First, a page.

Lake Street Dive still writes love songs, but their new work is also a response to Trump's America.
Lake Street Dive still makes love songs, but that’s not all it makes anymore. For 14 years, the band has made its name by singing conventional, relationship-oriented subject songs in classic-borderline-retro forms. It has let its technical chops subtly signal the band’s jazz leanings, and singer Rachael Price’s voice can silence all doubts. Last year’s LP Free Yourself Up and EP Freak Yourself Out stayed in Lake Street Dive’s lane as they focused on relationships as well, but on these recordings, the current social climate finds its way into the songs, and timelessness is no way to hide from the times we live in.
The band is currently touring with a stop in New Orleans on Friday at The Civic Theater.
Lake Street Dive originated in Boston in 2004, and it has adamantly avoided commitment to a single genre. Its latest batch of music aligns with the band’s classic pop love song brand, but the songs also steps into a more socially aware atmosphere following the election of Donald Trump in 2016. This social climate politicized the band to a point where it couldn’t simply sing about falling in and out of love without letting the contentious, foreboding world they live in become part of their songs.
Mike “McDuck” Olson notes that their new music has been “resonating with young people who are becoming socially aware and politically aware in this bizarre-o world environment that we live in.” These songs have helped Lake Street Dive find a growing fan base with younger listeners who are learning how to comprehend an increasingly ugly world at the same time that they’re experiencing love and heartbreak with youthful intensity.
Free Yourself Up begins with the lines, “Hard times, hard times / When I really need somebody to hold me tight,” which succinctly sums up the balance Lake Street Dive strikes on this album. The new songs reflect frustration and but also reflect a dedication to change. The songs speak to the world and the heart at the same time, particularly in a song like “I Can Change.” Price sings, “That history continues to keep us from a world we wanna see / I am scared that I won’t get it right / But fear won’t rule my heart tonight,” and the lines speak to a general self-improvement, social and political frustration, and frustration in interpersonal relationships.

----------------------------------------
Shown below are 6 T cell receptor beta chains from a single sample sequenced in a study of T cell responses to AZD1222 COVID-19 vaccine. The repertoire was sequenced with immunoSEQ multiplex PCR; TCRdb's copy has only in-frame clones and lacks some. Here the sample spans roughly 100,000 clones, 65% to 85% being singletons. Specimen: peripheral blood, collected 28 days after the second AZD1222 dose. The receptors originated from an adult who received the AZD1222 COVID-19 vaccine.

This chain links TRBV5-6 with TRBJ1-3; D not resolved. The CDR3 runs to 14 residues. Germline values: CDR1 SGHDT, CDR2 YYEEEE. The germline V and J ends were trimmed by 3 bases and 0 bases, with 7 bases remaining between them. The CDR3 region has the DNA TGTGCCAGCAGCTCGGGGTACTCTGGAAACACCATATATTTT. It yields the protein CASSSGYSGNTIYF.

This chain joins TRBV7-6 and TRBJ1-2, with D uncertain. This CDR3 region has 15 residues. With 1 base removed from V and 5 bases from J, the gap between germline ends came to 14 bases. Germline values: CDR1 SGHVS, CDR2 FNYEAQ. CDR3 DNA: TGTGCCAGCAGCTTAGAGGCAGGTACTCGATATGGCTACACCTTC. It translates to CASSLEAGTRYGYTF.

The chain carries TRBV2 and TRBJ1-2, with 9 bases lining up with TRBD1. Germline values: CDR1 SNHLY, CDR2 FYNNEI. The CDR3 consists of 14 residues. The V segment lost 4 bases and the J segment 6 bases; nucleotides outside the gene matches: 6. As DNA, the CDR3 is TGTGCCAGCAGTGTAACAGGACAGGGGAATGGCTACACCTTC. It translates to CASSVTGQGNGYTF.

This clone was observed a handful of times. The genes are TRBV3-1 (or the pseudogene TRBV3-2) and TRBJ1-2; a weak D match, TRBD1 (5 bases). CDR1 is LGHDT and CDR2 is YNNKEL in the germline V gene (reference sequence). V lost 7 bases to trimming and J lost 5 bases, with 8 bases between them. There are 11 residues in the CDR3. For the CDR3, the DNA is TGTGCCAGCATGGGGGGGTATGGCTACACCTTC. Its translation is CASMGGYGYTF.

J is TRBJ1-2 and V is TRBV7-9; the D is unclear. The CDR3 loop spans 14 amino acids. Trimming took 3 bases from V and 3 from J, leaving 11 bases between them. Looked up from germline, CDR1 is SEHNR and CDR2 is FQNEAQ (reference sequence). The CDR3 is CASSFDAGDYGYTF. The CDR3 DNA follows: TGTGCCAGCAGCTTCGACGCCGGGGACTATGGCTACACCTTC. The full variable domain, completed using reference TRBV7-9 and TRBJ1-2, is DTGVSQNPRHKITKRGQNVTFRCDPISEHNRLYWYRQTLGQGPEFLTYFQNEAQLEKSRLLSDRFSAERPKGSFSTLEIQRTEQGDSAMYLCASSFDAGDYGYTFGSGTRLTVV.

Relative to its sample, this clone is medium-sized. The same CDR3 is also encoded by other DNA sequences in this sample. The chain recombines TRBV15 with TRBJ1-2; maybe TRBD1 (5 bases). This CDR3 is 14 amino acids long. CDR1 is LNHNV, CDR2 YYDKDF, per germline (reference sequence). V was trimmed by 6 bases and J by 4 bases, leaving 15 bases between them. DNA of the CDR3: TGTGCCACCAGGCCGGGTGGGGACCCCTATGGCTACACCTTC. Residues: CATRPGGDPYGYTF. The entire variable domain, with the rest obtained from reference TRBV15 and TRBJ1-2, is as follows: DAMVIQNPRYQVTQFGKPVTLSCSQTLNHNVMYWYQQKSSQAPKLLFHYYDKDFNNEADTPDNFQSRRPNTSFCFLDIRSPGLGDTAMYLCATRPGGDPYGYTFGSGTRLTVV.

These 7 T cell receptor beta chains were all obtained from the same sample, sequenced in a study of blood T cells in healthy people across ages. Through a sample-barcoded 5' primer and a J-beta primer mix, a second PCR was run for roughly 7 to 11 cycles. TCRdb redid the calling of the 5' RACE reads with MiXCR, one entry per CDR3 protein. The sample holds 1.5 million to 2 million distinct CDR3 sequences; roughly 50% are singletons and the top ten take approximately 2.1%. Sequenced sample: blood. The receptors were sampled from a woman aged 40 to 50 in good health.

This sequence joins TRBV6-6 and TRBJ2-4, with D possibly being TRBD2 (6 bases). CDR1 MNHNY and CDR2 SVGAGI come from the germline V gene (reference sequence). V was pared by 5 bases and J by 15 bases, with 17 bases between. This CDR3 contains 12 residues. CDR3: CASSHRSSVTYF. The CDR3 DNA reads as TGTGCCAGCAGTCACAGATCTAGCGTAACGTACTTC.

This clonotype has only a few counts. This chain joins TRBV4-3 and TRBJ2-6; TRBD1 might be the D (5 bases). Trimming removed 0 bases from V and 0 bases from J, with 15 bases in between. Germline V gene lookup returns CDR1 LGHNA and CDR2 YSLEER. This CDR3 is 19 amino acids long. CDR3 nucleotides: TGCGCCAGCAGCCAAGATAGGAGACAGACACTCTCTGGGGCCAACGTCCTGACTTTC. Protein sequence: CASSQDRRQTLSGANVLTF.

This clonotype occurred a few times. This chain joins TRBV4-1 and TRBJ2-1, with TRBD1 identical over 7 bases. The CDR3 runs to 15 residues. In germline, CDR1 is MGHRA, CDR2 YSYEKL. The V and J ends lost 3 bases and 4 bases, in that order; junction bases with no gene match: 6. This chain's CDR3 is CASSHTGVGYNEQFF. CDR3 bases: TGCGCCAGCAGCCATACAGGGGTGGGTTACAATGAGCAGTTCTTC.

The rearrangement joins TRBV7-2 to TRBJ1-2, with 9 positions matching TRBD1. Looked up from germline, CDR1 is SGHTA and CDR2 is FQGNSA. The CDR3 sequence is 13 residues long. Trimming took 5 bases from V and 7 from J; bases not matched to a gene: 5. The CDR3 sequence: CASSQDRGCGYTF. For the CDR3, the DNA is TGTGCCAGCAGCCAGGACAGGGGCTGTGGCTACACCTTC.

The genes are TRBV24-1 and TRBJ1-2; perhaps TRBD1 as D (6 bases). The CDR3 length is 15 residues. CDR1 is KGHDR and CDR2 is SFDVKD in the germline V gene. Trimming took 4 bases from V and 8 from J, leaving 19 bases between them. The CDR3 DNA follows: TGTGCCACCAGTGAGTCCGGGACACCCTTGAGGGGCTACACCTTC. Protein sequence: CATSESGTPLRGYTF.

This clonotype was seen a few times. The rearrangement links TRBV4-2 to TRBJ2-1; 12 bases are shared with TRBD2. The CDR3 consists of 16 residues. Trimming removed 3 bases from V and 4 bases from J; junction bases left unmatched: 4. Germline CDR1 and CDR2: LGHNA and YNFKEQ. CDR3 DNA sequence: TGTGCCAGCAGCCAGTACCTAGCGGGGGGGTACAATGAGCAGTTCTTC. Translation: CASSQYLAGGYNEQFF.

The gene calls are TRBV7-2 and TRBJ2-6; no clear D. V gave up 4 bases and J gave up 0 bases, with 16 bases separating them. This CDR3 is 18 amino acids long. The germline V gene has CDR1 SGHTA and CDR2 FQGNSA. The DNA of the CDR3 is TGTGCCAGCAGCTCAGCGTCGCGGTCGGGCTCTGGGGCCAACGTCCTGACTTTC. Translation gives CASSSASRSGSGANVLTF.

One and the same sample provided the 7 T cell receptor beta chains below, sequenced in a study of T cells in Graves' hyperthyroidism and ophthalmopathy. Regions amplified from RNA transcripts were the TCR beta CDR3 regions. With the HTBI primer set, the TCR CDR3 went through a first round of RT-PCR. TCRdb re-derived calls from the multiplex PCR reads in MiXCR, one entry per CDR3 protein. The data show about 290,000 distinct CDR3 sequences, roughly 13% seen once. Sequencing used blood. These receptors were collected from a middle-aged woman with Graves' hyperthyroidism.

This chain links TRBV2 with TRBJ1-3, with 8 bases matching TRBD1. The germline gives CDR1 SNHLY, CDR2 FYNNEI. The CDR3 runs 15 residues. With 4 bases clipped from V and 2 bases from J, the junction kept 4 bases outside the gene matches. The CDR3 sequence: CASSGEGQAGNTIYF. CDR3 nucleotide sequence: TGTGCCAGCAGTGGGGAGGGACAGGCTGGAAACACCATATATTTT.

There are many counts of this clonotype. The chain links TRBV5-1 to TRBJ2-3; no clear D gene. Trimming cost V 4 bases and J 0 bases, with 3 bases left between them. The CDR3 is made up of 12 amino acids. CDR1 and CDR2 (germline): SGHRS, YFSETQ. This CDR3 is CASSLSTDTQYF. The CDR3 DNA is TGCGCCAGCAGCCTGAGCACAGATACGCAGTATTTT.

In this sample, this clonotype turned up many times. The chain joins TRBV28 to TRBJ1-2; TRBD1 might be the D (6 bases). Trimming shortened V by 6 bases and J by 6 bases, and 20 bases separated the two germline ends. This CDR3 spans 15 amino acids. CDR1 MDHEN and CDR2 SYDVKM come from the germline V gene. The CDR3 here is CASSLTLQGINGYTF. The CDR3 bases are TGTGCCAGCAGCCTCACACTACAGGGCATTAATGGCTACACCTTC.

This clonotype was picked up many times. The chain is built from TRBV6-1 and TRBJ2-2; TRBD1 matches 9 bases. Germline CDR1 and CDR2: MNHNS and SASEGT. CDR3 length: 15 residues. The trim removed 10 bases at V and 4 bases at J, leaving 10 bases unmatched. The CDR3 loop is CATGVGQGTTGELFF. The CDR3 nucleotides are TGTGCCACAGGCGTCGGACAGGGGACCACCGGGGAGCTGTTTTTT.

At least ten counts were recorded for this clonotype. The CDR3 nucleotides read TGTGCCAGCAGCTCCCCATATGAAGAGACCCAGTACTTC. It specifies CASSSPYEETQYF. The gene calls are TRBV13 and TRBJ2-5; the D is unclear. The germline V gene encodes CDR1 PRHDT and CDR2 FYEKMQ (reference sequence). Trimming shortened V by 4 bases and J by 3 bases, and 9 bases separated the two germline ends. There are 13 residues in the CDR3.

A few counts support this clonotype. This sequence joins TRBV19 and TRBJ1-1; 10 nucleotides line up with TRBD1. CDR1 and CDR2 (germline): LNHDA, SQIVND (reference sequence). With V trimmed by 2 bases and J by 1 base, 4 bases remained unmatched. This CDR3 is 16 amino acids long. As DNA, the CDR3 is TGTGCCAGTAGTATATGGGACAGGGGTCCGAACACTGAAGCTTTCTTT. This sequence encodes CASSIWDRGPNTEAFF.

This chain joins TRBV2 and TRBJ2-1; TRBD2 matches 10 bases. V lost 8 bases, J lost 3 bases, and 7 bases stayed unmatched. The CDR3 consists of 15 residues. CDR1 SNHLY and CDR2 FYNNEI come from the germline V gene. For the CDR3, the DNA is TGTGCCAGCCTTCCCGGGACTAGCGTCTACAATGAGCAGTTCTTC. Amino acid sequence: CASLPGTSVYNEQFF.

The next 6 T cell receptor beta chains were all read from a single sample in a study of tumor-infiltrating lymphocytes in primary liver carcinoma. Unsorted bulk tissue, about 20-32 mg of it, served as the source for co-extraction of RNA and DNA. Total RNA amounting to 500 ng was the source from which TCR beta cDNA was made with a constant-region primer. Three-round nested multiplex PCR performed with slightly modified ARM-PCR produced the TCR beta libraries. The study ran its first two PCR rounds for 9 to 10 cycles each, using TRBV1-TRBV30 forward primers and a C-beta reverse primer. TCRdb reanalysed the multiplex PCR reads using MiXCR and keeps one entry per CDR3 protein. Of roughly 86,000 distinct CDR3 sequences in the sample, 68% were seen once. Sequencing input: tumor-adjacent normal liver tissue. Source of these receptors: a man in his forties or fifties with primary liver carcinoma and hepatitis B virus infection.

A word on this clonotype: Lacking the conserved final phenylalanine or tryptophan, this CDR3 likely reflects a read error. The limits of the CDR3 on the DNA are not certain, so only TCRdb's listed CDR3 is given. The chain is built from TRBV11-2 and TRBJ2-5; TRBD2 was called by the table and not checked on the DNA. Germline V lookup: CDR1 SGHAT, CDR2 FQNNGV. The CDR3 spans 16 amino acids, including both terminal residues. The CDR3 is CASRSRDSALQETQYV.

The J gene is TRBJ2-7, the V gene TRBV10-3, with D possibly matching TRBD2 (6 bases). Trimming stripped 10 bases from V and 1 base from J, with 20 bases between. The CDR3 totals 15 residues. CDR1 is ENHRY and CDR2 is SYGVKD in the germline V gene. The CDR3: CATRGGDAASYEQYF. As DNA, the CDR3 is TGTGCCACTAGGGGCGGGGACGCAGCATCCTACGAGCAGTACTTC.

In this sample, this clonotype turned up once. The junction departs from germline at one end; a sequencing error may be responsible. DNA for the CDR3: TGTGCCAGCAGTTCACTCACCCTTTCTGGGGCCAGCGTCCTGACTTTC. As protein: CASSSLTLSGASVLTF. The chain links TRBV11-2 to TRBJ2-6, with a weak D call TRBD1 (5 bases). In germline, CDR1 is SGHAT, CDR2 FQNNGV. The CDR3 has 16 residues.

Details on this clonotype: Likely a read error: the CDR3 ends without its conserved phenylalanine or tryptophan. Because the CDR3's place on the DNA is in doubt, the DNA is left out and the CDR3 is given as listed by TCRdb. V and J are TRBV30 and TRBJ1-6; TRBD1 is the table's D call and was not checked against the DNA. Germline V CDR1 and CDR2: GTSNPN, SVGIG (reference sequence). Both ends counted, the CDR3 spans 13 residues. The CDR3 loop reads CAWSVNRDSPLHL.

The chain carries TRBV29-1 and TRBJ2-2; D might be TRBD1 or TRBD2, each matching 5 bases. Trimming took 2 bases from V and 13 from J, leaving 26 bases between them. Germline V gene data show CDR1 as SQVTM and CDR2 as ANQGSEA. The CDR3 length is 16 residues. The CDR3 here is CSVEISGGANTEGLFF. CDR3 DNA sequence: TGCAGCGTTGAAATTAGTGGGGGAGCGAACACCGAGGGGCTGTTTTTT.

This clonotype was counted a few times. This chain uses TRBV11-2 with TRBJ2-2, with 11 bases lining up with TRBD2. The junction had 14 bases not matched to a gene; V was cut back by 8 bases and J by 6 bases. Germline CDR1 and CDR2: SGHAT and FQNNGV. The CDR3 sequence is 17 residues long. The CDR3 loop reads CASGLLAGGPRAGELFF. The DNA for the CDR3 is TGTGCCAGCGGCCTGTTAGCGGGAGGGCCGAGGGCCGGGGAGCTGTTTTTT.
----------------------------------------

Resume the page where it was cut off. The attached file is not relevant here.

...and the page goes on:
“We are still red-blooded humans, and are still in love with the people that we love, and that is still gonna come out in song,” Olson says. “We still experience heartbreak, and that is going to come out in our music, too.”
These social messages are not always incredibly overt in their new batch of work, but songs like “Shame, Shame, Shame,” shade the rest of the work, including the love songs, politically. The song begins, “Little hands hold the gavel,” a nod to jokes made about Trump’s small hands, and the rest of the song reflects deep disappointment in his inadequacy as a leader and hate he’s spread. The band has little history with being so directly political, but according to Olson, the band decided that it seemed “disingenuous to continue to focus exclusively on the sugar-coated love song because there’s more going on than that.”
Their music is finding its audience right now because it offers an example of the balance between being frustrated with the world and finding solace and interpersonal hurt in our individual lives, not prioritizing one over the other. That focus on balance is what has kept Lake Street Dive alive as a band for so long. The members are all very different people and offer very different skill sets, but these differences have helped them flourish long term. Even when looking at things such as Myers-Briggs, Enneagram, and astrological signs, they find that all mediums yield similar results: that they are very different, but strike complimentary balance.
This balance interpersonal balance also sets a good example. In an extremely polarized and vitriolic social, political atmosphere, an example of interpersonal difference finding harmonious, enduring balance is important. “We have very distinct personalities, distinct work ethics, distinct methods,” Olson says. “They all work together very harmoniously, and that has somehow allowed us to function for an insane amount of time as a functional musical, creative unit.”